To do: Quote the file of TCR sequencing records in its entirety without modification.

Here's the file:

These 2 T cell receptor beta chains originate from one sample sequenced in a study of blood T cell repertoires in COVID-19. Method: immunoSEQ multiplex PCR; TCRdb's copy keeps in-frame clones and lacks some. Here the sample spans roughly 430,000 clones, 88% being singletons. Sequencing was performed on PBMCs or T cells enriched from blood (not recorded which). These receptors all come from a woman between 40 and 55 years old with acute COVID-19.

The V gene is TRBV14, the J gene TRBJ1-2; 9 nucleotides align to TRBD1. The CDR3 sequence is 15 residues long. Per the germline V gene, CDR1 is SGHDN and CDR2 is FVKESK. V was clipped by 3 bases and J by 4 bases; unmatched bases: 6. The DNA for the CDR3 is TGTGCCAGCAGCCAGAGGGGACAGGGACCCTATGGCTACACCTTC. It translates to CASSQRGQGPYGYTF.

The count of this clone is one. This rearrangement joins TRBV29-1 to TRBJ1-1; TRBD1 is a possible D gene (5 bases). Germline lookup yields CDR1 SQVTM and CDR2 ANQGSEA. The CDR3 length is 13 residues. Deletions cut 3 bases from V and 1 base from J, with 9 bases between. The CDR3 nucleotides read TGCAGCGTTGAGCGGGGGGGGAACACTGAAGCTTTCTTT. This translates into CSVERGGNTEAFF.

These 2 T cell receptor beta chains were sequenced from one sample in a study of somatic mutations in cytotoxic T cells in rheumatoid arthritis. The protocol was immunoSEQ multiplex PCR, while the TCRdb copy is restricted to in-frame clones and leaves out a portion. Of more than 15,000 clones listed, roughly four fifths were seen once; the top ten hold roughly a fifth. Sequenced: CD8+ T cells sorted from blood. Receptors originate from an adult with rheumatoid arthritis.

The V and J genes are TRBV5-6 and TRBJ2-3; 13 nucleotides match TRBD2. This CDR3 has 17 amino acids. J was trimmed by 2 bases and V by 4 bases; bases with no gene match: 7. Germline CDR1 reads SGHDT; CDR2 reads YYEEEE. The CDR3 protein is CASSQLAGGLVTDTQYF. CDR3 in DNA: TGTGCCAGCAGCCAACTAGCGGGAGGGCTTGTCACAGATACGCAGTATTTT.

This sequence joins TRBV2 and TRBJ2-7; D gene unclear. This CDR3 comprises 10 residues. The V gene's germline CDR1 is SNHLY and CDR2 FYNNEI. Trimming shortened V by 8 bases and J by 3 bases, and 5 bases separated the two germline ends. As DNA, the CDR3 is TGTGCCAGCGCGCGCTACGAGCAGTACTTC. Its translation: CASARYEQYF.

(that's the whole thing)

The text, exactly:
These 2 T cell receptor beta chains originate from one sample sequenced in a study of blood T cell repertoires in COVID-19. Method: immunoSEQ multiplex PCR; TCRdb's copy keeps in-frame clones and lacks some. Here the sample spans roughly 430,000 clones, 88% being singletons. Sequencing was performed on PBMCs or T cells enriched from blood (not recorded which). These receptors all come from a woman between 40 and 55 years old with acute COVID-19.

The V gene is TRBV14, the J gene TRBJ1-2; 9 nucleotides align to TRBD1. The CDR3 sequence is 15 residues long. Per the germline V gene, CDR1 is SGHDN and CDR2 is FVKESK. V was clipped by 3 bases and J by 4 bases; unmatched bases: 6. The DNA for the CDR3 is TGTGCCAGCAGCCAGAGGGGACAGGGACCCTATGGCTACACCTTC. It translates to CASSQRGQGPYGYTF.

The count of this clone is one. This rearrangement joins TRBV29-1 to TRBJ1-1; TRBD1 is a possible D gene (5 bases). Germline lookup yields CDR1 SQVTM and CDR2 ANQGSEA. The CDR3 length is 13 residues. Deletions cut 3 bases from V and 1 base from J, with 9 bases between. The CDR3 nucleotides read TGCAGCGTTGAGCGGGGGGGGAACACTGAAGCTTTCTTT. This translates into CSVERGGNTEAFF.

These 2 T cell receptor beta chains were sequenced from one sample in a study of somatic mutations in cytotoxic T cells in rheumatoid arthritis. The protocol was immunoSEQ multiplex PCR, while the TCRdb copy is restricted to in-frame clones and leaves out a portion. Of more than 15,000 clones listed, roughly four fifths were seen once; the top ten hold roughly a fifth. Sequenced: CD8+ T cells sorted from blood. Receptors originate from an adult with rheumatoid arthritis.

The V and J genes are TRBV5-6 and TRBJ2-3; 13 nucleotides match TRBD2. This CDR3 has 17 amino acids. J was trimmed by 2 bases and V by 4 bases; bases with no gene match: 7. Germline CDR1 reads SGHDT; CDR2 reads YYEEEE. The CDR3 protein is CASSQLAGGLVTDTQYF. CDR3 in DNA: TGTGCCAGCAGCCAACTAGCGGGAGGGCTTGTCACAGATACGCAGTATTTT.

This sequence joins TRBV2 and TRBJ2-7; D gene unclear. This CDR3 comprises 10 residues. The V gene's germline CDR1 is SNHLY and CDR2 FYNNEI. Trimming shortened V by 8 bases and J by 3 bases, and 5 bases separated the two germline ends. As DNA, the CDR3 is TGTGCCAGCGCGCGCTACGAGCAGTACTTC. Its translation: CASARYEQYF.